The most misunderstood people in pop #3: Andrew Ridgeley

Updated: Mar 26, 2019


Andrew Ridgeley, the pretty boy who had the good fortune to hang out with George Michael and ride his coat tails to fame. Didn’t write most of the songs, didn’t even play guitar on many of them, so before too long the inevitable happened and George went solo. Apart from a few racing car appearances, which he always lost, he vanished from sight. So really, what exactly was the point of Andrew Ridgeley?


Well quite simply that without him, there would be no George Michael, megastar musician and one of the most famous people of the last 40 years. For the pleasure of having George Michael in our cultural lives, we owe almost all of that to Andrew Ridgeley. That is the point of Andrew Ridgeley.


Please don’t misunderstand me. The pretty boy who had the good fortune to hang out with the vastly more talented George Michael, that’s all completely true. George Michael was the sort of musical talent that very very rarely comes along and all of George’s many accomplishments, and many acts of kindness, are all a credit to his vision and his astonishing creativity and heart.


Leaving aside the point that ‘not being as talented as George Michael’ is hardly a stinging criticism when the same applies to basically all the rest of us, to understand how critical Andrew Ridgeley was in the George Michael story you have to go back to when they met.


The pair met at secondary school in England when George, then still going by his actual name of Georgios Panayiotou, was the new boy. Andrew Ridgeley volunteered to look after him which right away tells you one very crucial thing about the Ridge - he’s genuinely really nice. Some other things about him are that he was then already very very confident and, not unconnected with that fact, was one of the coolest kids in school.


Apart from also being very genuinely nice, George Michael was not like Andrew Ridgeley. Whenever George talked about his childhood he would always mention how cripplingly shy he was, how he completely lacked self-confidence. He also had a very domineering father who was unimpressed with his son’s devotion to music.


An immigrant from Cyprus, Panayiotou senior owned and ran a restaurant which he spent most of his waking hours working in to make successful. He was clear in his mind that his son could only be successful in life in the same way that he had been - through very hard and constant work. Not something he associated with music and he wasn’t shy about letting his son know that.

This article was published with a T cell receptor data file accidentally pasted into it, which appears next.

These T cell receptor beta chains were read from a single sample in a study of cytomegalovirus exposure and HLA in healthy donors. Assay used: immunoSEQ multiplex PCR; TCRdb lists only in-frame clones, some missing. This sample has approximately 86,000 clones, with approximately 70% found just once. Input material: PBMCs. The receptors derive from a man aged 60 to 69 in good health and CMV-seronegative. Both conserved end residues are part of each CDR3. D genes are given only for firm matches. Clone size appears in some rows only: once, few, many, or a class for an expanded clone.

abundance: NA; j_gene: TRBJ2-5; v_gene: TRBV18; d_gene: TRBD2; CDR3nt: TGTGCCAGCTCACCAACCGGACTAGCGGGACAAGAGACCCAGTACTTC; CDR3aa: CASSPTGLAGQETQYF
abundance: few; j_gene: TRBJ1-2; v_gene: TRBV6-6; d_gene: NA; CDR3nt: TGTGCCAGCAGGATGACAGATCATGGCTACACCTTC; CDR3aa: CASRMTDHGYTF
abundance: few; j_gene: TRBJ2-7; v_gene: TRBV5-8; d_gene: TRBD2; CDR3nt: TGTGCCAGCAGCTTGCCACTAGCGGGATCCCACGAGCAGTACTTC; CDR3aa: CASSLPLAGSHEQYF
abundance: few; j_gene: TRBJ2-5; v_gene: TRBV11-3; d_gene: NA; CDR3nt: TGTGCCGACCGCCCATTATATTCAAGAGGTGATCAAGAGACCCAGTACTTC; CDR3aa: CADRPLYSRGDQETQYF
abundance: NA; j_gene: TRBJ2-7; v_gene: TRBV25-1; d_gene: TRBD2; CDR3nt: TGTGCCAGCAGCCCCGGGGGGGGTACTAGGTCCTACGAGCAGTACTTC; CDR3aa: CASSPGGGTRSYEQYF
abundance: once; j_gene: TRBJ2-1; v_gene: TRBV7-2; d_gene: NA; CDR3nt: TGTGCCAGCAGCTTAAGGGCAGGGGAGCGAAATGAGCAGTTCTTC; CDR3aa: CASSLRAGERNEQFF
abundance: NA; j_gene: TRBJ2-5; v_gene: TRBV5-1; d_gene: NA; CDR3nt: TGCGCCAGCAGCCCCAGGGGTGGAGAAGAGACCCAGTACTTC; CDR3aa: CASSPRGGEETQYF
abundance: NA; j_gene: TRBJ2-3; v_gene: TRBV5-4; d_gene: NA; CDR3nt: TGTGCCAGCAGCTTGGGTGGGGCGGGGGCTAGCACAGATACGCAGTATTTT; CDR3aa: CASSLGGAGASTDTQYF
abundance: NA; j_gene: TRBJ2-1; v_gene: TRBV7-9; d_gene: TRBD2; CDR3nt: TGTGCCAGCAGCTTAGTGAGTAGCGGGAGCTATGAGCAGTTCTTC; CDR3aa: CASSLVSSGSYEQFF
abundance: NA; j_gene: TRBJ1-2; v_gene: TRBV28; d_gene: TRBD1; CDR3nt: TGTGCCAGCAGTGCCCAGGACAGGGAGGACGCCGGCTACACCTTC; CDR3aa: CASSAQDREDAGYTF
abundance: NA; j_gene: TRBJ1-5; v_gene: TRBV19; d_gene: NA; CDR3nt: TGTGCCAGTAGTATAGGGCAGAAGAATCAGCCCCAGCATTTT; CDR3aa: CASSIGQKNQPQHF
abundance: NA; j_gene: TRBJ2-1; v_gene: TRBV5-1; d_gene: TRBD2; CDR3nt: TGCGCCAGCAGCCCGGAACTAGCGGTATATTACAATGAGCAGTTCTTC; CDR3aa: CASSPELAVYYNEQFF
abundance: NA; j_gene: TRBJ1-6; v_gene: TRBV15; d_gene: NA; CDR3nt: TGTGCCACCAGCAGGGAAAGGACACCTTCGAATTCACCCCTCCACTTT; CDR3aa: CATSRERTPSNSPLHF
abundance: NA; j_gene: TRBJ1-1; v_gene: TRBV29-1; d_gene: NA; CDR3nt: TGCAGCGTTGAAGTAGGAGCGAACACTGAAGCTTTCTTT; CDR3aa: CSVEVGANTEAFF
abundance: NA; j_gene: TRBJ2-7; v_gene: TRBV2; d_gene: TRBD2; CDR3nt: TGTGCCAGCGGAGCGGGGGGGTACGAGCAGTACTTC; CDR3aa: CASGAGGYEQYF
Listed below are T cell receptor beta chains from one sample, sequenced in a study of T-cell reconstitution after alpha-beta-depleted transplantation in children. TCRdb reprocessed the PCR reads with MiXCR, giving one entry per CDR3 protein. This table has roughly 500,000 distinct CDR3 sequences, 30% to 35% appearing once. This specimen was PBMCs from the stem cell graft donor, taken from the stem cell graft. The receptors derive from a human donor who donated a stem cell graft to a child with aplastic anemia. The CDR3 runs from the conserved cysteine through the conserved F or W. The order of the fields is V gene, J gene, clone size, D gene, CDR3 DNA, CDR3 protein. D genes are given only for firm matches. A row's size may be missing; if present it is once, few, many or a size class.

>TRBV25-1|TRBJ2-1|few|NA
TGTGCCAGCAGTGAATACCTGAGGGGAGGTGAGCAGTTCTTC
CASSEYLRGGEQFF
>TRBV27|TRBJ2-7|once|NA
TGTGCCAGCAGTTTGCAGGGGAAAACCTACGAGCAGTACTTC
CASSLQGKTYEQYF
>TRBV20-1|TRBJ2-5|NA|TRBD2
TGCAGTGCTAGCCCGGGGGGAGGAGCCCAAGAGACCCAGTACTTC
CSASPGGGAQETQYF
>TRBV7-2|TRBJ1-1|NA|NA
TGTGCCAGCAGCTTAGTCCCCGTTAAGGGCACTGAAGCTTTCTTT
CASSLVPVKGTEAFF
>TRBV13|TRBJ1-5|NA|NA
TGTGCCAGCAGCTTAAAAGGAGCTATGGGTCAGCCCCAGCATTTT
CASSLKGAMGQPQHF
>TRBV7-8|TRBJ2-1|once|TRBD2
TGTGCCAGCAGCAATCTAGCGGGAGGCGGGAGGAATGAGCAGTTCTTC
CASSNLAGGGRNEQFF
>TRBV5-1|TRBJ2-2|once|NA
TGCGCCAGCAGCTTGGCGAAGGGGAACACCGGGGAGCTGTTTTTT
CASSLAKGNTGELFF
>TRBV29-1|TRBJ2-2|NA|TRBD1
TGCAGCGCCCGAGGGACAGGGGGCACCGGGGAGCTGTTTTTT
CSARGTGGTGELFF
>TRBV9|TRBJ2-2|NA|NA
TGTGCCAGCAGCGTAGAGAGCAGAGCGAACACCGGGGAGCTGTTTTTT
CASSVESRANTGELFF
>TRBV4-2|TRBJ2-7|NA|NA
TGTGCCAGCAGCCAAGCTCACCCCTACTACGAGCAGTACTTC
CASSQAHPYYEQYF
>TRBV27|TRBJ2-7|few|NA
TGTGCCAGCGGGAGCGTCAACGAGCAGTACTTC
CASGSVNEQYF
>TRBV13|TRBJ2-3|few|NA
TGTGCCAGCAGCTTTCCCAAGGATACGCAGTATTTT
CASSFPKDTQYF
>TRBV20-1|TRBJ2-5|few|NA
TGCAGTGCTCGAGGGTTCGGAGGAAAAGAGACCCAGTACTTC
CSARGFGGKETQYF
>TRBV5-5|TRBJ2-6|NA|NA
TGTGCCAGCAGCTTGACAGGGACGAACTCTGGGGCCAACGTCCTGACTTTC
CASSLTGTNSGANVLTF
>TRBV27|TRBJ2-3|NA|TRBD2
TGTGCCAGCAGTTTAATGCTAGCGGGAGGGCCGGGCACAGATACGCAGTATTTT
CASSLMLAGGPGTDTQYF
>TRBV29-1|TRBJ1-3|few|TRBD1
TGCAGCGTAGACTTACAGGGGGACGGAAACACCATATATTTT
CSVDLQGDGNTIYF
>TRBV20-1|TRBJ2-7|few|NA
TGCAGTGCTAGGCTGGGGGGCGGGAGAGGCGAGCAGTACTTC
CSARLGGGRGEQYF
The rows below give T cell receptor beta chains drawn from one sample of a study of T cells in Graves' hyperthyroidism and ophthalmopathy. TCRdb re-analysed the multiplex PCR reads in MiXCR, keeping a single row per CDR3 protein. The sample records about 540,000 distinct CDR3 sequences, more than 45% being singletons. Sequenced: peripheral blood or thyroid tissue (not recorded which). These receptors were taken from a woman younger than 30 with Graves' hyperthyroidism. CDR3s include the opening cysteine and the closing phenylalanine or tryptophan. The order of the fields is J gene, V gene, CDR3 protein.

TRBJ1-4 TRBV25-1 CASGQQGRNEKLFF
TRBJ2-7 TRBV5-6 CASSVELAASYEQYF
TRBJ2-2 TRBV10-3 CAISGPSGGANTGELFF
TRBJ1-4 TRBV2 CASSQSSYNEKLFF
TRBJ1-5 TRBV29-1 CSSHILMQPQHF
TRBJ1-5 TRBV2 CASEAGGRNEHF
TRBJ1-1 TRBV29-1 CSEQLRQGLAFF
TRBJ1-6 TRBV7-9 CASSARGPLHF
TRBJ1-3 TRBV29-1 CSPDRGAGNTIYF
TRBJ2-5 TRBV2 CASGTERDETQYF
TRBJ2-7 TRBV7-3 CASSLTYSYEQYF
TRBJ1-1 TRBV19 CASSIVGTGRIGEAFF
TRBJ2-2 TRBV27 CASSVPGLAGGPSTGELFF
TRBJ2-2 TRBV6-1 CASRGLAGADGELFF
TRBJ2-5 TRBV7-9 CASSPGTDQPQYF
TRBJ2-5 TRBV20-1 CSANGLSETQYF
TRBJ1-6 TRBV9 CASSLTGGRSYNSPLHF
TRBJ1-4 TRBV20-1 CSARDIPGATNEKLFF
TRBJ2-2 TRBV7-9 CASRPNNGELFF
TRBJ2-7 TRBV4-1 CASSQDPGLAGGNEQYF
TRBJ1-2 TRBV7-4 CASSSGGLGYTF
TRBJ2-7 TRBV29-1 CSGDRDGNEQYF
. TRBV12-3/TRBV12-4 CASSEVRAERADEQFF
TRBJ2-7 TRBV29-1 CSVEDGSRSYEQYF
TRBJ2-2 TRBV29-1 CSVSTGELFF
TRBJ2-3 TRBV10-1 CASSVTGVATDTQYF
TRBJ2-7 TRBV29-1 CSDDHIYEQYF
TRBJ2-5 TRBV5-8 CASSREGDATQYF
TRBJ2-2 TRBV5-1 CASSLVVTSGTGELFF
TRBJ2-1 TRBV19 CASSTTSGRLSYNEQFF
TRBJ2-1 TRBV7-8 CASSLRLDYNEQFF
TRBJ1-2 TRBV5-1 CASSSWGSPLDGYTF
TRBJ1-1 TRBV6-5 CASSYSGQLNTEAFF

However having the most popular kid around taking him under his wing helped George slowly build his confidence. There was still a mountain for him to climb, but they genuinely got on, made each other laugh and hung out together a lot. Ridgeley also wanted to very famous. He wasn’t too fussed about the detail, but as he came to understand George’s musical talent, he really pushed for them to be in a band together.


George agreed - he only wanted to make music after all - but kept delaying, wanting to keep his parents happy by getting his exams. Finally, when they were 17, Ridgeley insisted on waiting no more and first The Executive but more importantly soon after Wham! was formed and the duo were off. In less than two years the band were at number one and they were both superstars.


It’s pretty much impossible to become famous without having confidence. Pushing forward in the face of all the inevitable setbacks takes herculean self-belief. George Michael never ever had that, but, fortunately for everyone concerned, Andrew Ridgeley had more than enough for two.


And he happily shared it with his best friend. The two became famous, very famous. Even when George had struck out on his own, the two never fell out. Andrew never tried to cash in on his more famous other professional half, going on tour as ‘Andrew Ridgeley from Wham!’ or anything like that.


Not least as one of the last hits of the Wham! days, Careless Whisper, has Andrew Ridgeley credited as an equal 50% songwriter with George. Though George denied at the time that he was on the cusp of a solo career, everyone was kind of expecting it, not least when the single was released in the US as ‘Wham! Featuring George Michael’. And as far as I can tell everyone is kind of clear the lyrics are very much from George’s imagination and Andrew Ridgeley only gets songwriting credit on one other hit, Wham! Rap.


I mean this not to diminish Andrew Ridgeley’s very real contribution to the song, which was written before they were famous, but it was unusual for him to have 50% of the songwriting credit and money, so I think George made sure it happened that way to ensure his friend, the friend who gave him the confidence to follow his dream in the first place, would be taken care of once the gargantuan Wham! pay checks stopped coming, as was about to happen.


George Michael knew how much he owed Andrew Ridgeley. It’s about time everyone else realised as well.



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